The SACP is calling for a further investigation into the bailouts. It is crucial as part of the Financial Sector Transformation to go to the root by extending the investigation to cover the entire apartheid state looting. State and public resources must strictly be used for transformative developmental purposes as opposed to private corporate or individual interests!

The re-emergence into the public domain of the ABSA-Bankorp life-boat saga is a timely reminder of the massive abuse of public resources by the Reserve Bank, amongst others, in the last decade of apartheid and during the early transition period. Established, mainly Broederbond-linked, monopoly financial institutions were provided with scandalous support that at least two post-1994 commissions have found was highly irregular, secretive, illegal, and on a scale that was both prolonged and financially excessive. This support to monopoly finance capital by the Reserve Bank at the time was part of a broader pattern of sanctions-busting, illegal capital transfers, and fraud and corruption perpetrated by the apartheid regime, its agents and supporters. These actions continue to have a dire impact on our current South African political economy.

The SACP believes that this murky past has not been energetically pursued and investigated since 1994. The Truth and Reconciliation Commission, for instance, as the SACP noted critically at the time, devoted less than a week into hearings about the complicity of big business in apartheid. The SACP, therefore, supports access to information case in the courts against the Reserve Bank. Much more light must be shed, not just on the critical 1985-1994 period, but also on the role of the Reserve Bank after 1994 in facilitating massive capital flight out of our country.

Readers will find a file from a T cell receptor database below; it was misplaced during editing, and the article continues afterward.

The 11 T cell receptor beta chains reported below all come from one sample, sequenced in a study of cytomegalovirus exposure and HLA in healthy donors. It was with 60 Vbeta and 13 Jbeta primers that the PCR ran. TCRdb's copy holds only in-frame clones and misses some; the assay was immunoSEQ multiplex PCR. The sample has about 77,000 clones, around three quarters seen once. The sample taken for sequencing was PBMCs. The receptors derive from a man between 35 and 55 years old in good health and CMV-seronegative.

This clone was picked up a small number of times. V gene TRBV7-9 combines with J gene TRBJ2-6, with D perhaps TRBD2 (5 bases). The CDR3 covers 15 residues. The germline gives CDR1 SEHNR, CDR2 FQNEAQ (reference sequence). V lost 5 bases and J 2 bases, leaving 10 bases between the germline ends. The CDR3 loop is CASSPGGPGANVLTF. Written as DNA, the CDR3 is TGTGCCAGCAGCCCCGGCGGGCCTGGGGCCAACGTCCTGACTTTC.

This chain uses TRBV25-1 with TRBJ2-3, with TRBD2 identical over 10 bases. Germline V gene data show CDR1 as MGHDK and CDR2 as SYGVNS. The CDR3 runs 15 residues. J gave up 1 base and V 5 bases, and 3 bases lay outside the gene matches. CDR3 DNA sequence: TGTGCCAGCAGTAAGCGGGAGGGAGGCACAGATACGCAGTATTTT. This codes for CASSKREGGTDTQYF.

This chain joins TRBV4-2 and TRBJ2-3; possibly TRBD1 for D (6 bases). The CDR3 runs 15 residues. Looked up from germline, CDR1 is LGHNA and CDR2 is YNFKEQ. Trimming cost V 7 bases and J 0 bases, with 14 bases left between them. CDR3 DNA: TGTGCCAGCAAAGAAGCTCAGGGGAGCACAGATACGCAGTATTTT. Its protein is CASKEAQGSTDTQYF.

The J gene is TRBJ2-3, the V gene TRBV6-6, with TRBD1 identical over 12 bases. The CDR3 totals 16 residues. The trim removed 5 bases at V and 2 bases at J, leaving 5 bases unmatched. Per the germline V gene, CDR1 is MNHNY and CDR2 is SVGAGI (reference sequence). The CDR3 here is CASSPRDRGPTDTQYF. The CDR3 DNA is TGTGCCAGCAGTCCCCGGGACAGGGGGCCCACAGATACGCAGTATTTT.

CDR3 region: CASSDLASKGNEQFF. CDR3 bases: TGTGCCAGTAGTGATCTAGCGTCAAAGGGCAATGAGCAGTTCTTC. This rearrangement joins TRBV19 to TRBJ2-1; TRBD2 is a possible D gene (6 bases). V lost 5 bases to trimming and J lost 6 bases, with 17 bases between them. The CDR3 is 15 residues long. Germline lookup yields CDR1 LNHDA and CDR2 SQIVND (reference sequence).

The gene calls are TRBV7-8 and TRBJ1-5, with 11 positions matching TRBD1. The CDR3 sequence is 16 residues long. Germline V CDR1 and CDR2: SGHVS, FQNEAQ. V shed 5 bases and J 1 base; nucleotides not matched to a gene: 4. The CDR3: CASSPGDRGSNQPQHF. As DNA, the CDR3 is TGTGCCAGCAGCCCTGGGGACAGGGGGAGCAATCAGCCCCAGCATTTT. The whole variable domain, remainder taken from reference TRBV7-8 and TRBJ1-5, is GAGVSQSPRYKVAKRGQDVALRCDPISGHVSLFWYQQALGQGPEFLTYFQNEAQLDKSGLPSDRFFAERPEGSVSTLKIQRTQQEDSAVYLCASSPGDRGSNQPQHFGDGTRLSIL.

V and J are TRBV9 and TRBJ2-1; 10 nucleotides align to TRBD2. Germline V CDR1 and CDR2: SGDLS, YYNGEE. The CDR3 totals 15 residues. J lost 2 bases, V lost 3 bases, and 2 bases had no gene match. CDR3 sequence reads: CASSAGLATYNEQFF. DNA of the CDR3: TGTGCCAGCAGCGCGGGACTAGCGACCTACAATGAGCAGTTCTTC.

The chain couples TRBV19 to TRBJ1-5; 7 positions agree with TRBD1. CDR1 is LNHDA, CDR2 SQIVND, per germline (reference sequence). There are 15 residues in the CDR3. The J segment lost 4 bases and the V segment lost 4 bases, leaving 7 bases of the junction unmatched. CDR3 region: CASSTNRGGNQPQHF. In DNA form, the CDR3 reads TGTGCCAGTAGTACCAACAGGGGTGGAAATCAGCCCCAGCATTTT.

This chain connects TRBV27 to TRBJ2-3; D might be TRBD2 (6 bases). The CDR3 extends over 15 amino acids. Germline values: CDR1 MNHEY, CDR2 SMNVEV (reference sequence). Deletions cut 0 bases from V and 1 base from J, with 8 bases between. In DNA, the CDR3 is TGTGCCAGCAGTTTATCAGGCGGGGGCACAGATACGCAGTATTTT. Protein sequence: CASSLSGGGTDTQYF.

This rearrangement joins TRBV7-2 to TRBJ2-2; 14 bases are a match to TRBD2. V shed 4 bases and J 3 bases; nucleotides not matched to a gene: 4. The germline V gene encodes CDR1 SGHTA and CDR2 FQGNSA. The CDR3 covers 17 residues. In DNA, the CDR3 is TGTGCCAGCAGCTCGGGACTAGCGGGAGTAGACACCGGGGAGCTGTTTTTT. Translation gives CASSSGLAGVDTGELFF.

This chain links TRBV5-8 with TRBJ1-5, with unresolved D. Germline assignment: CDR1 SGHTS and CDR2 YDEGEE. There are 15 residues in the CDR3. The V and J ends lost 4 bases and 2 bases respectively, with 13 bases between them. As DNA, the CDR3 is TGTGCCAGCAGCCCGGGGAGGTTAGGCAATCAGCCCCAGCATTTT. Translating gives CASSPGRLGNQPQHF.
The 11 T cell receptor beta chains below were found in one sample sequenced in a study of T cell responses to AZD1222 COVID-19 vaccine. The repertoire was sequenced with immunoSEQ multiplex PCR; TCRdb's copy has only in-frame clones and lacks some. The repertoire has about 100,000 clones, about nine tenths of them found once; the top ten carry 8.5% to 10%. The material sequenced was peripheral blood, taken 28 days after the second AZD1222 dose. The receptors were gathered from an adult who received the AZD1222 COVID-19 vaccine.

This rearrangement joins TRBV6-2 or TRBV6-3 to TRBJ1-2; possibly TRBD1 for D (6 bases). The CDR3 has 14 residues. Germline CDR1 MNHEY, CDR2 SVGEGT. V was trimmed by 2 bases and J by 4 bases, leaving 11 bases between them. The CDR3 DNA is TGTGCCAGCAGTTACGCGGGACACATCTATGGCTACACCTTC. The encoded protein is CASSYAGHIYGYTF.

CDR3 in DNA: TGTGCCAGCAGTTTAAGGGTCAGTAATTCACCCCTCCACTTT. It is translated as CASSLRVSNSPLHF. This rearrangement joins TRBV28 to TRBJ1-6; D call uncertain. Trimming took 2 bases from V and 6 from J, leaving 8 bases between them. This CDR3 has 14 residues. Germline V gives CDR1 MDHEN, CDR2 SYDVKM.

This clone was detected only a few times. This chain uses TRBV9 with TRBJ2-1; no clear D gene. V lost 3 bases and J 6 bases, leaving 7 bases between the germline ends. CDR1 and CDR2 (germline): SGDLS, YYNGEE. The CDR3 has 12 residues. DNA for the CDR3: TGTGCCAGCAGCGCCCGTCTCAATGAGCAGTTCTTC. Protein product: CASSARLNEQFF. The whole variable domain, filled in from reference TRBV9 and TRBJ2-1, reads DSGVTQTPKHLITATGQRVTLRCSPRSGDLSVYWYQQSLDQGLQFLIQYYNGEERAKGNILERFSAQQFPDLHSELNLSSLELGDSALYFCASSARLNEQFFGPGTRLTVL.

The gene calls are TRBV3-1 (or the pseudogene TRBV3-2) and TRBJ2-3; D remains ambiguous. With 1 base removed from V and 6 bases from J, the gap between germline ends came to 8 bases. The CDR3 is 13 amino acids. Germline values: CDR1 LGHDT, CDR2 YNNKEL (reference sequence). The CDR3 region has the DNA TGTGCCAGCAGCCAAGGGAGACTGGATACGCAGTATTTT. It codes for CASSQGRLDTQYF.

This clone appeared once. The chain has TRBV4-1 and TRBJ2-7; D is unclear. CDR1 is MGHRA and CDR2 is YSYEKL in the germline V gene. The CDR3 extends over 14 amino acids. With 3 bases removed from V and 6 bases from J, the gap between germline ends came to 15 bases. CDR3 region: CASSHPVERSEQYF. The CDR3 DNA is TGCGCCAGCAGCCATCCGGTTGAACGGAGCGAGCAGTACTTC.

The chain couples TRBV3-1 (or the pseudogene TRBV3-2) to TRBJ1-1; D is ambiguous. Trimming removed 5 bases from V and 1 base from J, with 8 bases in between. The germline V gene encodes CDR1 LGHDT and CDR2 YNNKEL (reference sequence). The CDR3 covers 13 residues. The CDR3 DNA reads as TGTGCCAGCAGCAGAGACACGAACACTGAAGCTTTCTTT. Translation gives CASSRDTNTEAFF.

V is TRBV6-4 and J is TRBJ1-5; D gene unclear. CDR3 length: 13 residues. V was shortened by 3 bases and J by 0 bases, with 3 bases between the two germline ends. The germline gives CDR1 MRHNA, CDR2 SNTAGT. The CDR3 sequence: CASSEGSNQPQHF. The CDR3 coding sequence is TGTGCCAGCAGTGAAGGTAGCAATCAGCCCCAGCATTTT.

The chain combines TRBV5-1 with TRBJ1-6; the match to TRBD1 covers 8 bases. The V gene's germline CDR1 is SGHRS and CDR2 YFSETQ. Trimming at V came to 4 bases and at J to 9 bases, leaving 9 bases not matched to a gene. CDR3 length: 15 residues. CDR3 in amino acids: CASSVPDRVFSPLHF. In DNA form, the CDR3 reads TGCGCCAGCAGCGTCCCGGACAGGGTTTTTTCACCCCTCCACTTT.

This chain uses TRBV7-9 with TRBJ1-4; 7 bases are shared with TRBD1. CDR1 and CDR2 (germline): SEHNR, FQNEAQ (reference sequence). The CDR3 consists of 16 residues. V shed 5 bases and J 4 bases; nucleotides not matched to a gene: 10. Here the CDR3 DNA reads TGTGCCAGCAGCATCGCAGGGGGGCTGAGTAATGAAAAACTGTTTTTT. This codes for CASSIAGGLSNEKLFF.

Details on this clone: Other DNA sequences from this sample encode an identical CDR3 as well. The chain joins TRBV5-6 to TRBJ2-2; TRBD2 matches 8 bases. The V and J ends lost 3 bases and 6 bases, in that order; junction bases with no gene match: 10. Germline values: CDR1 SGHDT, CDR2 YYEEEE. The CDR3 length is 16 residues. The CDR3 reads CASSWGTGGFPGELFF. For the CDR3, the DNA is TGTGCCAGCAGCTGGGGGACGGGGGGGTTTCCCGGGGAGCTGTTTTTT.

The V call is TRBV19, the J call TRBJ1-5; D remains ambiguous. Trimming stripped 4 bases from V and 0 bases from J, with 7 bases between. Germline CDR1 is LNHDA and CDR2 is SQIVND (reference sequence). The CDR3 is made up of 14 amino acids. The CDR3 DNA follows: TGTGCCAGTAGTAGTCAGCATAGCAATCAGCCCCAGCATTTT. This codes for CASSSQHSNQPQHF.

ABSA, like the rest of established monopoly capital in South Africa has deep roots in gross human rights abuses. The prevailing excessive concentration of banking (four major institutions), the neglect of social investment, and the continued and frequent abuse of the poor through bank evictions are all symptoms of the impact of decades of White minority rule from which the likes of ABSA have benefited. Radical transformation is imperative across the financial sector in general.

Rather than diversions that may end up benefitting private interests that have been manoeuvring to cash in, the real issue with the Reserve Bank is its singular Constitutional mandate to "protect the value of the currency". Even the U.S. Federal Reserve Bank has an employment preservation mandate in addition to its currency value responsibilities. Back in 1995 the SACP made this point to the Constitutional Assembly hearings. Unfortunately this was the hey-day of Chris Stals and of neo-liberal inflation-targeting dogma. While in recent years the Reserve Bank has applied its inflation targeting mandate with a degree of flexibility, it still remains locked into an inappropriate paradigm for the realities confronting our country.

While noting all of this, we also need to guard against being hijacked by other polluted influences in the current Bankorp life-boat matter. It is quite clear that the Guptas and their circle... have a vested interest in the unfolding story. Their motivation is obvious - having had their accounts belatedly blocked by all four major banks in South Africa because, it seems, of highly suspicious multi-billion rand currency flows - they now wish to seek revenge. They claim that in blocking Gupta-related accounts the banks were protecting "White monopoly capital" and were targeting "Black" emergent business. The SACP rejects the notion that apartheid-era crimes, and the problematic existence of apartheid era monopoly beneficiaries in the present, justifies parasitism and money-laundering by others.

18 January 2017